C++ has legions of die-hard fans. And why shouldn't it? It's a powerful, flexible tool for building all kinds of applications. It's complicated, too, which means that learning to exploit all that power and flexibility takes a substantial amount of effort. Anyone who's put in the time to master C++ is bound to be less than thrilled about leaving it behind.
Yet for brand-new applications built from scratch on the .NET Framework, C++ probably should be left behind. For a C++ developer, learning C# isn't difficult. In fact, learning C# will probably be easier than using Managed C++ to write .NET Framework–based applications. As the short summary in this chapter suggests, Managed C++ adds even more complexity to an already complex language. For new applications, C# is probably a better choice.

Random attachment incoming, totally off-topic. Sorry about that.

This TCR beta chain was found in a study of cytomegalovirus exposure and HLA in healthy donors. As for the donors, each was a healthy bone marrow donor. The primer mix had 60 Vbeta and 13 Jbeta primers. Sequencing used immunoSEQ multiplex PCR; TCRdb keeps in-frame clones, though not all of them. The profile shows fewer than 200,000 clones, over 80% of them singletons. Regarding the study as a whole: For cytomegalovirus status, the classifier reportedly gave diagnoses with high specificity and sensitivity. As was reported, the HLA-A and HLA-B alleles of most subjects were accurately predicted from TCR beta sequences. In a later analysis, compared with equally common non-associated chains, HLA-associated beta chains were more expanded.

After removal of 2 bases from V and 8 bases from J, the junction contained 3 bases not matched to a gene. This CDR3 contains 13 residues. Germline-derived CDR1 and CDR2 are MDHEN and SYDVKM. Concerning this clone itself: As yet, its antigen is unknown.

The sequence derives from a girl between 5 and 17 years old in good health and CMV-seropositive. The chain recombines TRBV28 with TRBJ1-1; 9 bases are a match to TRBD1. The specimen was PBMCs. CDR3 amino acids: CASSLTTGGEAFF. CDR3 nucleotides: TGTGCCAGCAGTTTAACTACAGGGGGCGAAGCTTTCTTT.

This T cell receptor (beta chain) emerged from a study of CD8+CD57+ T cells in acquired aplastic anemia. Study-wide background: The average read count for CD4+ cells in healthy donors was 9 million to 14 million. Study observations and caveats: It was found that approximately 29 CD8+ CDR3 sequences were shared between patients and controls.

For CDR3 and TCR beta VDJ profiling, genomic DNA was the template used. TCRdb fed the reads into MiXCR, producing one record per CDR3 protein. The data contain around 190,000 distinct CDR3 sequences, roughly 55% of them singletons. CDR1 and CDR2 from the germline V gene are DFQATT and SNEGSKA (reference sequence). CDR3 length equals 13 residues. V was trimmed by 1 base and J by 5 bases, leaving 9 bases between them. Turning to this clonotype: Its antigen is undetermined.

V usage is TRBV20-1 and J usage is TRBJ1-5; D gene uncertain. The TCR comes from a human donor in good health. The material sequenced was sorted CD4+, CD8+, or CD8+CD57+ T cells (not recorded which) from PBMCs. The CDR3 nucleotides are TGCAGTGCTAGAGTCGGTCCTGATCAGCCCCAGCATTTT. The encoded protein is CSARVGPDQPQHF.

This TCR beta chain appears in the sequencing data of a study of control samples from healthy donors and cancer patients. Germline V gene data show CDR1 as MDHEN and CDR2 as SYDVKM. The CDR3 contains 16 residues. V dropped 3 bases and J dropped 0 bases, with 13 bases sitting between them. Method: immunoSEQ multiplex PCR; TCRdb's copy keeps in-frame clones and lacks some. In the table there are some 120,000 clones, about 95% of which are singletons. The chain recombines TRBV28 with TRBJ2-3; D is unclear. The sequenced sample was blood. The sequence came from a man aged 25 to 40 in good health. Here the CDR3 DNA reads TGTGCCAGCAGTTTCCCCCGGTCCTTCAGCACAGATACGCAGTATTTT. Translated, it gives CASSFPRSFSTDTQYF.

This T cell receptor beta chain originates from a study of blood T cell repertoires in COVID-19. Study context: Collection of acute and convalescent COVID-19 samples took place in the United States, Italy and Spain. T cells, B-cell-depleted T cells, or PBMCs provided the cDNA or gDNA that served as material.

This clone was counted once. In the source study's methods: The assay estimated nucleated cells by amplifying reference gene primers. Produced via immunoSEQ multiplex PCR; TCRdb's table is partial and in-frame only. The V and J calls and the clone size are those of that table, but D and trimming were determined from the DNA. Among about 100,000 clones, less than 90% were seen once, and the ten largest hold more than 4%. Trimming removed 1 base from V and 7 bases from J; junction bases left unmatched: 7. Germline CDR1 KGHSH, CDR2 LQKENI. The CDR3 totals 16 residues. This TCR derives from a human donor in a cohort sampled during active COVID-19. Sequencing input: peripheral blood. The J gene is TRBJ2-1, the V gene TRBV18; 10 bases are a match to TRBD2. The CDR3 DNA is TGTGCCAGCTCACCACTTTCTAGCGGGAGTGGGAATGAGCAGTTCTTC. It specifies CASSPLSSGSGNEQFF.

For extending existing C++ applications with managed code, however, Managed C++ is a good choice. And if you plan to port an existing C++ application to run on the Framework, Managed C++ is also a good choice, since it saves you from rewriting large parts of your code. Although it's not as important in the .NET Framework world as either VB.NET or C#, Managed C++ is nevertheless a significant member of .NET's language arsenal.
Taken from book “Understanding .NET: A Tutorial and Analysis“, David Chappell, Publisher: Addison Wesley